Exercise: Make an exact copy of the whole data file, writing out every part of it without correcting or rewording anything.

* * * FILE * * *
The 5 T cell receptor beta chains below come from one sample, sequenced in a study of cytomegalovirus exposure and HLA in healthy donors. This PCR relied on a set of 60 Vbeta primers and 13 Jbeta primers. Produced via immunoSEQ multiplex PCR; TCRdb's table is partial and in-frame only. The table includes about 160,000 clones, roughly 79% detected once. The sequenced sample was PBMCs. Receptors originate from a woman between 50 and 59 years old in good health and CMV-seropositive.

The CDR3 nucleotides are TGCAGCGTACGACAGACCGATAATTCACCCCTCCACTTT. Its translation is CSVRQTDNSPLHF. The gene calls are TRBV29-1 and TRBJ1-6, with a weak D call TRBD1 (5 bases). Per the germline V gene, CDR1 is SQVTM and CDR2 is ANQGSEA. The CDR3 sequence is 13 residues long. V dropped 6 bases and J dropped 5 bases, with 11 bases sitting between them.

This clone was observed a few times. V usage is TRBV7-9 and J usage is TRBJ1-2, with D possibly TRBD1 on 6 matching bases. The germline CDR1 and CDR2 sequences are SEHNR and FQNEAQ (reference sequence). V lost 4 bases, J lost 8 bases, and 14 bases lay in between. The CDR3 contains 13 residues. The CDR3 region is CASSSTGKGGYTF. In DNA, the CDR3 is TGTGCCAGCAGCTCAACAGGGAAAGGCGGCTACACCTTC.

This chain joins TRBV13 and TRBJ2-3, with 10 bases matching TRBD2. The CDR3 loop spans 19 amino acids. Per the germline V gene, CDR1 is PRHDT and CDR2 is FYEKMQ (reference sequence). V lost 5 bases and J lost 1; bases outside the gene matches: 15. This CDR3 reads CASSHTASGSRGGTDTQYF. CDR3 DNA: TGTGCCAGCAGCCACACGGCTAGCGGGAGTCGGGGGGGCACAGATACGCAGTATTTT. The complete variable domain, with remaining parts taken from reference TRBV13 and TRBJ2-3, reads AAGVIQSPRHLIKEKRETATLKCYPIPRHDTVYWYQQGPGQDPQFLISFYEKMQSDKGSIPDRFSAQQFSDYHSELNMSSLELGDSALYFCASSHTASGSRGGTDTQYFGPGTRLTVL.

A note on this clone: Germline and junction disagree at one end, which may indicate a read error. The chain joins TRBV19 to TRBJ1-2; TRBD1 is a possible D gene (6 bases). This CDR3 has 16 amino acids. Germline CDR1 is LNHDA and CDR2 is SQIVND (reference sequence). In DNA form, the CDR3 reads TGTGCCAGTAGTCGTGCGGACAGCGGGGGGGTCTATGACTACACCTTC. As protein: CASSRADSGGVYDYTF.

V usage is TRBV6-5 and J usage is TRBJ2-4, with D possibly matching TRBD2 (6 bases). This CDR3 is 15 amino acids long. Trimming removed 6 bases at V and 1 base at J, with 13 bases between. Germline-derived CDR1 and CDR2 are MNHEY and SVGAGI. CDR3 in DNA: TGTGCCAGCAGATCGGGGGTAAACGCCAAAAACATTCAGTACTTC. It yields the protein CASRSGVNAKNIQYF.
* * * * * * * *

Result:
The 5 T cell receptor beta chains below come from one sample, sequenced in a study of cytomegalovirus exposure and HLA in healthy donors. This PCR relied on a set of 60 Vbeta primers and 13 Jbeta primers. Produced via immunoSEQ multiplex PCR; TCRdb's table is partial and in-frame only. The table includes about 160,000 clones, roughly 79% detected once. The sequenced sample was PBMCs. Receptors originate from a woman between 50 and 59 years old in good health and CMV-seropositive.

The CDR3 nucleotides are TGCAGCGTACGACAGACCGATAATTCACCCCTCCACTTT. Its translation is CSVRQTDNSPLHF. The gene calls are TRBV29-1 and TRBJ1-6, with a weak D call TRBD1 (5 bases). Per the germline V gene, CDR1 is SQVTM and CDR2 is ANQGSEA. The CDR3 sequence is 13 residues long. V dropped 6 bases and J dropped 5 bases, with 11 bases sitting between them.

This clone was observed a few times. V usage is TRBV7-9 and J usage is TRBJ1-2, with D possibly TRBD1 on 6 matching bases. The germline CDR1 and CDR2 sequences are SEHNR and FQNEAQ (reference sequence). V lost 4 bases, J lost 8 bases, and 14 bases lay in between. The CDR3 contains 13 residues. The CDR3 region is CASSSTGKGGYTF. In DNA, the CDR3 is TGTGCCAGCAGCTCAACAGGGAAAGGCGGCTACACCTTC.

This chain joins TRBV13 and TRBJ2-3, with 10 bases matching TRBD2. The CDR3 loop spans 19 amino acids. Per the germline V gene, CDR1 is PRHDT and CDR2 is FYEKMQ (reference sequence). V lost 5 bases and J lost 1; bases outside the gene matches: 15. This CDR3 reads CASSHTASGSRGGTDTQYF. CDR3 DNA: TGTGCCAGCAGCCACACGGCTAGCGGGAGTCGGGGGGGCACAGATACGCAGTATTTT. The complete variable domain, with remaining parts taken from reference TRBV13 and TRBJ2-3, reads AAGVIQSPRHLIKEKRETATLKCYPIPRHDTVYWYQQGPGQDPQFLISFYEKMQSDKGSIPDRFSAQQFSDYHSELNMSSLELGDSALYFCASSHTASGSRGGTDTQYFGPGTRLTVL.

A note on this clone: Germline and junction disagree at one end, which may indicate a read error. The chain joins TRBV19 to TRBJ1-2; TRBD1 is a possible D gene (6 bases). This CDR3 has 16 amino acids. Germline CDR1 is LNHDA and CDR2 is SQIVND (reference sequence). In DNA form, the CDR3 reads TGTGCCAGTAGTCGTGCGGACAGCGGGGGGGTCTATGACTACACCTTC. As protein: CASSRADSGGVYDYTF.

V usage is TRBV6-5 and J usage is TRBJ2-4, with D possibly matching TRBD2 (6 bases). This CDR3 is 15 amino acids long. Trimming removed 6 bases at V and 1 base at J, with 13 bases between. Germline-derived CDR1 and CDR2 are MNHEY and SVGAGI. CDR3 in DNA: TGTGCCAGCAGATCGGGGGTAAACGCCAAAAACATTCAGTACTTC. It yields the protein CASRSGVNAKNIQYF.